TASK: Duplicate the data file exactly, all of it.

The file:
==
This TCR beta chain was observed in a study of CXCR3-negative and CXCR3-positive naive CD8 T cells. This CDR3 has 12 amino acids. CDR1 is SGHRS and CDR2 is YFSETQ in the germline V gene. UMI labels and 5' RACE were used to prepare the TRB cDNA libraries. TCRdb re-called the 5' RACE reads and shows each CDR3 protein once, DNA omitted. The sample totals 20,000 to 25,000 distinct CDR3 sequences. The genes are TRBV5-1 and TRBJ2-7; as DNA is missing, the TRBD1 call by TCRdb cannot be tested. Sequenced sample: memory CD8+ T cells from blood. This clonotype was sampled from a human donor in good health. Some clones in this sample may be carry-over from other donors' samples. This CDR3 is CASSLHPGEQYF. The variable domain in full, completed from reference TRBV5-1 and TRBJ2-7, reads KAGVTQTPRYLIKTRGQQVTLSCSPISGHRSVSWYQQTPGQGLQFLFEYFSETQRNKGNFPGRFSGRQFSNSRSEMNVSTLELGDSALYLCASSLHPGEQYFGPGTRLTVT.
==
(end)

This TCR beta chain was observed in a study of CXCR3-negative and CXCR3-positive naive CD8 T cells. This CDR3 has 12 amino acids. CDR1 is SGHRS and CDR2 is YFSETQ in the germline V gene. UMI labels and 5' RACE were used to prepare the TRB cDNA libraries. TCRdb re-called the 5' RACE reads and shows each CDR3 protein once, DNA omitted. The sample totals 20,000 to 25,000 distinct CDR3 sequences. The genes are TRBV5-1 and TRBJ2-7; as DNA is missing, the TRBD1 call by TCRdb cannot be tested. Sequenced sample: memory CD8+ T cells from blood. This clonotype was sampled from a human donor in good health. Some clones in this sample may be carry-over from other donors' samples. This CDR3 is CASSLHPGEQYF. The variable domain in full, completed from reference TRBV5-1 and TRBJ2-7, reads KAGVTQTPRYLIKTRGQQVTLSCSPISGHRSVSWYQQTPGQGLQFLFEYFSETQRNKGNFPGRFSGRQFSNSRSEMNVSTLELGDSALYLCASSLHPGEQYFGPGTRLTVT.